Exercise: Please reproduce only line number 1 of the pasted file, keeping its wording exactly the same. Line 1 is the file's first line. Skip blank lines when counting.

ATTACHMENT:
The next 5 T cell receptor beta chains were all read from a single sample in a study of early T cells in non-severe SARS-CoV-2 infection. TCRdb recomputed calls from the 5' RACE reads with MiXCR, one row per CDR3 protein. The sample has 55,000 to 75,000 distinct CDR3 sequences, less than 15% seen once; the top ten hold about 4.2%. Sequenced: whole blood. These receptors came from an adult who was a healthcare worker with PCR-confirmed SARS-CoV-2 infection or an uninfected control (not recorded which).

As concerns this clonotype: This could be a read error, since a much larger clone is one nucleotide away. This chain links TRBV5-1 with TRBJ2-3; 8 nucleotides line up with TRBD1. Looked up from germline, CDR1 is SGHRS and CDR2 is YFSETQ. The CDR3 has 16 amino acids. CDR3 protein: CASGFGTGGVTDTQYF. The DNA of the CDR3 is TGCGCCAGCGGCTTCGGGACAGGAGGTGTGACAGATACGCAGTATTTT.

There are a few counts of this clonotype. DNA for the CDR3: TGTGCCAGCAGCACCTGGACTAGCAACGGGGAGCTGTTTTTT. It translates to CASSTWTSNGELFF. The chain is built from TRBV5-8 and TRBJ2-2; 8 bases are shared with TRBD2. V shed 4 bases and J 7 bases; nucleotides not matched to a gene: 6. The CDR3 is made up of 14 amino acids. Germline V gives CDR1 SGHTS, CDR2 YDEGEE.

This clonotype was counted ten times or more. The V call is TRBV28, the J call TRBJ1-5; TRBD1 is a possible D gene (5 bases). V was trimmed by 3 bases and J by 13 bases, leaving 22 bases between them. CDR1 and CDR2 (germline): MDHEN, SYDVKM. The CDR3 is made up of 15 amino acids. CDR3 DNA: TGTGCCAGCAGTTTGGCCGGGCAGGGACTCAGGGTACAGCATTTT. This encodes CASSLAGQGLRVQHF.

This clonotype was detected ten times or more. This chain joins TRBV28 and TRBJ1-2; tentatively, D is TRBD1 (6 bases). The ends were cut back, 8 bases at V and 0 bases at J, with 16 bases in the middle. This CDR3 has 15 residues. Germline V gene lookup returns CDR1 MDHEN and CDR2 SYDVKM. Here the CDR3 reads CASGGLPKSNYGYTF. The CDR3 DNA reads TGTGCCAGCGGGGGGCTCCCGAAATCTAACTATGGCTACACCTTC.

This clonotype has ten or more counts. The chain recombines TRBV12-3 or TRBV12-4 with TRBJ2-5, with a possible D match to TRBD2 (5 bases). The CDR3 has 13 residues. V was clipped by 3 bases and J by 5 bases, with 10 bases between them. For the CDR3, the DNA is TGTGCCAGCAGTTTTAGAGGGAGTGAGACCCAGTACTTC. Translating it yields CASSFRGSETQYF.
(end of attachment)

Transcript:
The next 5 T cell receptor beta chains were all read from a single sample in a study of early T cells in non-severe SARS-CoV-2 infection. TCRdb recomputed calls from the 5' RACE reads with MiXCR, one row per CDR3 protein. The sample has 55,000 to 75,000 distinct CDR3 sequences, less than 15% seen once; the top ten hold about 4.2%. Sequenced: whole blood. These receptors came from an adult who was a healthcare worker with PCR-confirmed SARS-CoV-2 infection or an uninfected control (not recorded which).